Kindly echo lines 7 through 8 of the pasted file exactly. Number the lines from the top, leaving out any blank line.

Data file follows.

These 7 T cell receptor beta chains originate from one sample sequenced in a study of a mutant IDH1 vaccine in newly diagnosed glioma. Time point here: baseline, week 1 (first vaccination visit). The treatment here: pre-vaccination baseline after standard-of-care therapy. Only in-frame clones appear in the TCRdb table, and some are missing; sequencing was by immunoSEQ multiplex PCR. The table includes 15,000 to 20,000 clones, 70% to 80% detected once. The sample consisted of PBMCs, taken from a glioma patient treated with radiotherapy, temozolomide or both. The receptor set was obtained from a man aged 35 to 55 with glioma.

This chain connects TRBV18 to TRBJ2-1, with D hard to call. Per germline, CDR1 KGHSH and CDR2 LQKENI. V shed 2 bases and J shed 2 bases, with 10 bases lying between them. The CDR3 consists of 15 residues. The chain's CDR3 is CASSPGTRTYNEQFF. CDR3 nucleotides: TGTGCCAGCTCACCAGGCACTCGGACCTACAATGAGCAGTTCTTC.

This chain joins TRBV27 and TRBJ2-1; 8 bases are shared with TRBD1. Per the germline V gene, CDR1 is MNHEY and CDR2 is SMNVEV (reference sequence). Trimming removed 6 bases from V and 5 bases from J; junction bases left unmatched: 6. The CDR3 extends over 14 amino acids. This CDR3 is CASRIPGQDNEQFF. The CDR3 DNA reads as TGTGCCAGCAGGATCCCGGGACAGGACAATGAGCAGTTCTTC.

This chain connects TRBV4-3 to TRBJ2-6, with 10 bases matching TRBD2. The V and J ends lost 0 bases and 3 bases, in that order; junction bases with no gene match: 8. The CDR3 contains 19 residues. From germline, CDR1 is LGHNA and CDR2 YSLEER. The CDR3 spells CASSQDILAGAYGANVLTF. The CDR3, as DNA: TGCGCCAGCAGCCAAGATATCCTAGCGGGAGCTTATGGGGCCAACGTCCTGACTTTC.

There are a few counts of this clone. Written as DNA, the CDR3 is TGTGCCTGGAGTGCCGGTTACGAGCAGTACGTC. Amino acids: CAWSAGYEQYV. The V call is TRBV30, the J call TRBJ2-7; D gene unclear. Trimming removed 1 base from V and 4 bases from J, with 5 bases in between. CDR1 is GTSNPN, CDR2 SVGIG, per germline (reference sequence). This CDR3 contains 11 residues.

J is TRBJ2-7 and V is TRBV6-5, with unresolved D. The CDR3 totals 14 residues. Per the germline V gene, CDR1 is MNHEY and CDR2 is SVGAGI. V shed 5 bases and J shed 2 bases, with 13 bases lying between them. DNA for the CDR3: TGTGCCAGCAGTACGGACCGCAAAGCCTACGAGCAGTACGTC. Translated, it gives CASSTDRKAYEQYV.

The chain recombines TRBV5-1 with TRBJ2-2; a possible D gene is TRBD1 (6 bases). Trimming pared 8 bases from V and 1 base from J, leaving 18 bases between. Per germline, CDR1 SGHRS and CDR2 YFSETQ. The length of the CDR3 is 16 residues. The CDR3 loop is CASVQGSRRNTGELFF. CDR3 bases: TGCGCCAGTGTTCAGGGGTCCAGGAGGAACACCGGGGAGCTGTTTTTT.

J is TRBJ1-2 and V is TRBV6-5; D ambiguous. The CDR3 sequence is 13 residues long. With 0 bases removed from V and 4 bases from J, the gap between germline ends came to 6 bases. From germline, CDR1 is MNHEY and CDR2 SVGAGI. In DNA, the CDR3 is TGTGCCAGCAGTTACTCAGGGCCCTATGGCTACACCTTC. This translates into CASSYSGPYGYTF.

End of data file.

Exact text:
The chain recombines TRBV5-1 with TRBJ2-2; a possible D gene is TRBD1 (6 bases). Trimming pared 8 bases from V and 1 base from J, leaving 18 bases between. Per germline, CDR1 SGHRS and CDR2 YFSETQ. The length of the CDR3 is 16 residues. The CDR3 loop is CASVQGSRRNTGELFF. CDR3 bases: TGCGCCAGTGTTCAGGGGTCCAGGAGGAACACCGGGGAGCTGTTTTTT.

J is TRBJ1-2 and V is TRBV6-5; D ambiguous. The CDR3 sequence is 13 residues long. With 0 bases removed from V and 4 bases from J, the gap between germline ends came to 6 bases. From germline, CDR1 is MNHEY and CDR2 SVGAGI. In DNA, the CDR3 is TGTGCCAGCAGTTACTCAGGGCCCTATGGCTACACCTTC. This translates into CASSYSGPYGYTF.